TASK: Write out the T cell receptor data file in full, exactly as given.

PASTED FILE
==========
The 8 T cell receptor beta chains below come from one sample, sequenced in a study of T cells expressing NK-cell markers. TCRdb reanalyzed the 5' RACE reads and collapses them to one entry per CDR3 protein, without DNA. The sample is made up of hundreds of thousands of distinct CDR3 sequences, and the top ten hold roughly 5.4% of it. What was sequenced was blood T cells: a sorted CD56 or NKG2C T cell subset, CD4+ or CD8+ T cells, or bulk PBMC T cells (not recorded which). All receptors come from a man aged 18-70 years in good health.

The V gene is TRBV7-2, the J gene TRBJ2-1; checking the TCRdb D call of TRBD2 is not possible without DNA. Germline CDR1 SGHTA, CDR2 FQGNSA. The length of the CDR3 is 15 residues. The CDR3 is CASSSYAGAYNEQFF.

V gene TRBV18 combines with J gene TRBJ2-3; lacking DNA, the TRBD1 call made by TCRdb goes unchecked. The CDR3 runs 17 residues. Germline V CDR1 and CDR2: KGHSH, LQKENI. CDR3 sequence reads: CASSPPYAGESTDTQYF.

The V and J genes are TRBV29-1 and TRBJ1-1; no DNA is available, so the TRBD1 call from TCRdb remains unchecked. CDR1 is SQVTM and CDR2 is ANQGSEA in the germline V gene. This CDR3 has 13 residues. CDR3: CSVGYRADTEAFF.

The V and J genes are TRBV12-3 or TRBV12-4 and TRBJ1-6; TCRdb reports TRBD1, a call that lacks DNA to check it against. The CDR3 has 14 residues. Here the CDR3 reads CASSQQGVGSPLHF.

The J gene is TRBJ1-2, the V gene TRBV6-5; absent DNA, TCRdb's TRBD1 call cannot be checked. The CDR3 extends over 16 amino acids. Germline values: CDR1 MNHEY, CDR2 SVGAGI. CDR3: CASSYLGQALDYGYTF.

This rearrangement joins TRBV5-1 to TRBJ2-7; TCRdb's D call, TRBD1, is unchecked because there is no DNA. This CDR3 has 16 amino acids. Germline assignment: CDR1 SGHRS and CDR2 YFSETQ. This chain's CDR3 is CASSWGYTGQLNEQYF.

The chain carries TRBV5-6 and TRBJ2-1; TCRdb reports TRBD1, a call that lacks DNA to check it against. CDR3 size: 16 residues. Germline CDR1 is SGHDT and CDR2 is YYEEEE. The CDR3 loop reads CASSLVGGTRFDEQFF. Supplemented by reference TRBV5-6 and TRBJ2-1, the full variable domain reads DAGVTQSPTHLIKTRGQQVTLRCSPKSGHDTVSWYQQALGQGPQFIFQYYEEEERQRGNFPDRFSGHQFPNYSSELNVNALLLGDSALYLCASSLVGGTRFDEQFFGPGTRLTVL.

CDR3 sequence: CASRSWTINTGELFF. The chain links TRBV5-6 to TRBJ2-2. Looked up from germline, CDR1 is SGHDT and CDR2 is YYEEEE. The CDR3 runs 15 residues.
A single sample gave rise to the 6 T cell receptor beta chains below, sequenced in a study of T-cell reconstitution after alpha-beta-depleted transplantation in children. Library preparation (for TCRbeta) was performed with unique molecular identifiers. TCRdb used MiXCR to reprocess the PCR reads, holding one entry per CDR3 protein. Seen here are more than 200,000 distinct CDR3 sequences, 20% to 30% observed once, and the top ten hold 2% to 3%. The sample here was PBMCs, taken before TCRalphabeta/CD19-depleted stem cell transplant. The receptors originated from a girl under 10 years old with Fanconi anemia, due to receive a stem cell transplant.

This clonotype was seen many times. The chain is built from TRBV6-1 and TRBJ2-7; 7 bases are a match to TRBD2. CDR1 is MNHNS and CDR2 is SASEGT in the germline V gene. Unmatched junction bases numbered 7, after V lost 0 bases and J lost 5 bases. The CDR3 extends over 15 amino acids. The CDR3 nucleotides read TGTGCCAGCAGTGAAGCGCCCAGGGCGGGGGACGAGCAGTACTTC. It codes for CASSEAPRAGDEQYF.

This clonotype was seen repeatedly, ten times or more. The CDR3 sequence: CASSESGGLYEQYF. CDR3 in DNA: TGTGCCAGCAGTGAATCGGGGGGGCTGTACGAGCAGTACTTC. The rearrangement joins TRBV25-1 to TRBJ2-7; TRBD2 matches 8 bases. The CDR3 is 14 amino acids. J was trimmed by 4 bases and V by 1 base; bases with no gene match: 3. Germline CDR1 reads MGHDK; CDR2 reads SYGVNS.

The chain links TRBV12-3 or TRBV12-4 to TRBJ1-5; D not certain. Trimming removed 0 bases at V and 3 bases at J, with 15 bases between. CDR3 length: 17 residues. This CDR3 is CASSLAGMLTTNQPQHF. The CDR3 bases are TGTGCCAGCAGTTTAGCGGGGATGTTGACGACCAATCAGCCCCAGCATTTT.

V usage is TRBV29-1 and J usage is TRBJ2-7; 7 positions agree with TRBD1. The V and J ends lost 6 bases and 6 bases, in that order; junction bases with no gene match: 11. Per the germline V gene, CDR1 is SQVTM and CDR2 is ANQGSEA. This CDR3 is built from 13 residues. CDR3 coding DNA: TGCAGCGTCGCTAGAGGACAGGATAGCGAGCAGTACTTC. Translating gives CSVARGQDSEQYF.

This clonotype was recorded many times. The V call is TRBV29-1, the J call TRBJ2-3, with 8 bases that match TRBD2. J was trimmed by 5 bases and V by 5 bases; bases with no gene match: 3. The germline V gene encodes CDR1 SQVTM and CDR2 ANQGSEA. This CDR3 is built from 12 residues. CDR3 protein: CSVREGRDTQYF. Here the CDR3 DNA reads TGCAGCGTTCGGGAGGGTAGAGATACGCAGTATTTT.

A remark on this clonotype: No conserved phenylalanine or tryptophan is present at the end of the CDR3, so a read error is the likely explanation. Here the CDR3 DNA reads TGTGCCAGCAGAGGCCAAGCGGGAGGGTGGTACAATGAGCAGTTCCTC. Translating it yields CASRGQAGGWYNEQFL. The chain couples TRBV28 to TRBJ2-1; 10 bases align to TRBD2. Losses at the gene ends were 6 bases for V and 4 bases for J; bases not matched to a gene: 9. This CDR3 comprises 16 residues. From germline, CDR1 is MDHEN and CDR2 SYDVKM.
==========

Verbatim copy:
The 8 T cell receptor beta chains below come from one sample, sequenced in a study of T cells expressing NK-cell markers. TCRdb reanalyzed the 5' RACE reads and collapses them to one entry per CDR3 protein, without DNA. The sample is made up of hundreds of thousands of distinct CDR3 sequences, and the top ten hold roughly 5.4% of it. What was sequenced was blood T cells: a sorted CD56 or NKG2C T cell subset, CD4+ or CD8+ T cells, or bulk PBMC T cells (not recorded which). All receptors come from a man aged 18-70 years in good health.

The V gene is TRBV7-2, the J gene TRBJ2-1; checking the TCRdb D call of TRBD2 is not possible without DNA. Germline CDR1 SGHTA, CDR2 FQGNSA. The length of the CDR3 is 15 residues. The CDR3 is CASSSYAGAYNEQFF.

V gene TRBV18 combines with J gene TRBJ2-3; lacking DNA, the TRBD1 call made by TCRdb goes unchecked. The CDR3 runs 17 residues. Germline V CDR1 and CDR2: KGHSH, LQKENI. CDR3 sequence reads: CASSPPYAGESTDTQYF.

The V and J genes are TRBV29-1 and TRBJ1-1; no DNA is available, so the TRBD1 call from TCRdb remains unchecked. CDR1 is SQVTM and CDR2 is ANQGSEA in the germline V gene. This CDR3 has 13 residues. CDR3: CSVGYRADTEAFF.

The V and J genes are TRBV12-3 or TRBV12-4 and TRBJ1-6; TCRdb reports TRBD1, a call that lacks DNA to check it against. The CDR3 has 14 residues. Here the CDR3 reads CASSQQGVGSPLHF.

The J gene is TRBJ1-2, the V gene TRBV6-5; absent DNA, TCRdb's TRBD1 call cannot be checked. The CDR3 extends over 16 amino acids. Germline values: CDR1 MNHEY, CDR2 SVGAGI. CDR3: CASSYLGQALDYGYTF.

This rearrangement joins TRBV5-1 to TRBJ2-7; TCRdb's D call, TRBD1, is unchecked because there is no DNA. This CDR3 has 16 amino acids. Germline assignment: CDR1 SGHRS and CDR2 YFSETQ. This chain's CDR3 is CASSWGYTGQLNEQYF.

The chain carries TRBV5-6 and TRBJ2-1; TCRdb reports TRBD1, a call that lacks DNA to check it against. CDR3 size: 16 residues. Germline CDR1 is SGHDT and CDR2 is YYEEEE. The CDR3 loop reads CASSLVGGTRFDEQFF. Supplemented by reference TRBV5-6 and TRBJ2-1, the full variable domain reads DAGVTQSPTHLIKTRGQQVTLRCSPKSGHDTVSWYQQALGQGPQFIFQYYEEEERQRGNFPDRFSGHQFPNYSSELNVNALLLGDSALYLCASSLVGGTRFDEQFFGPGTRLTVL.

CDR3 sequence: CASRSWTINTGELFF. The chain links TRBV5-6 to TRBJ2-2. Looked up from germline, CDR1 is SGHDT and CDR2 is YYEEEE. The CDR3 runs 15 residues.
A single sample gave rise to the 6 T cell receptor beta chains below, sequenced in a study of T-cell reconstitution after alpha-beta-depleted transplantation in children. Library preparation (for TCRbeta) was performed with unique molecular identifiers. TCRdb used MiXCR to reprocess the PCR reads, holding one entry per CDR3 protein. Seen here are more than 200,000 distinct CDR3 sequences, 20% to 30% observed once, and the top ten hold 2% to 3%. The sample here was PBMCs, taken before TCRalphabeta/CD19-depleted stem cell transplant. The receptors originated from a girl under 10 years old with Fanconi anemia, due to receive a stem cell transplant.

This clonotype was seen many times. The chain is built from TRBV6-1 and TRBJ2-7; 7 bases are a match to TRBD2. CDR1 is MNHNS and CDR2 is SASEGT in the germline V gene. Unmatched junction bases numbered 7, after V lost 0 bases and J lost 5 bases. The CDR3 extends over 15 amino acids. The CDR3 nucleotides read TGTGCCAGCAGTGAAGCGCCCAGGGCGGGGGACGAGCAGTACTTC. It codes for CASSEAPRAGDEQYF.

This clonotype was seen repeatedly, ten times or more. The CDR3 sequence: CASSESGGLYEQYF. CDR3 in DNA: TGTGCCAGCAGTGAATCGGGGGGGCTGTACGAGCAGTACTTC. The rearrangement joins TRBV25-1 to TRBJ2-7; TRBD2 matches 8 bases. The CDR3 is 14 amino acids. J was trimmed by 4 bases and V by 1 base; bases with no gene match: 3. Germline CDR1 reads MGHDK; CDR2 reads SYGVNS.

The chain links TRBV12-3 or TRBV12-4 to TRBJ1-5; D not certain. Trimming removed 0 bases at V and 3 bases at J, with 15 bases between. CDR3 length: 17 residues. This CDR3 is CASSLAGMLTTNQPQHF. The CDR3 bases are TGTGCCAGCAGTTTAGCGGGGATGTTGACGACCAATCAGCCCCAGCATTTT.

V usage is TRBV29-1 and J usage is TRBJ2-7; 7 positions agree with TRBD1. The V and J ends lost 6 bases and 6 bases, in that order; junction bases with no gene match: 11. Per the germline V gene, CDR1 is SQVTM and CDR2 is ANQGSEA. This CDR3 is built from 13 residues. CDR3 coding DNA: TGCAGCGTCGCTAGAGGACAGGATAGCGAGCAGTACTTC. Translating gives CSVARGQDSEQYF.

This clonotype was recorded many times. The V call is TRBV29-1, the J call TRBJ2-3, with 8 bases that match TRBD2. J was trimmed by 5 bases and V by 5 bases; bases with no gene match: 3. The germline V gene encodes CDR1 SQVTM and CDR2 ANQGSEA. This CDR3 is built from 12 residues. CDR3 protein: CSVREGRDTQYF. Here the CDR3 DNA reads TGCAGCGTTCGGGAGGGTAGAGATACGCAGTATTTT.

A remark on this clonotype: No conserved phenylalanine or tryptophan is present at the end of the CDR3, so a read error is the likely explanation. Here the CDR3 DNA reads TGTGCCAGCAGAGGCCAAGCGGGAGGGTGGTACAATGAGCAGTTCCTC. Translating it yields CASRGQAGGWYNEQFL. The chain couples TRBV28 to TRBJ2-1; 10 bases align to TRBD2. Losses at the gene ends were 6 bases for V and 4 bases for J; bases not matched to a gene: 9. This CDR3 comprises 16 residues. From germline, CDR1 is MDHEN and CDR2 SYDVKM.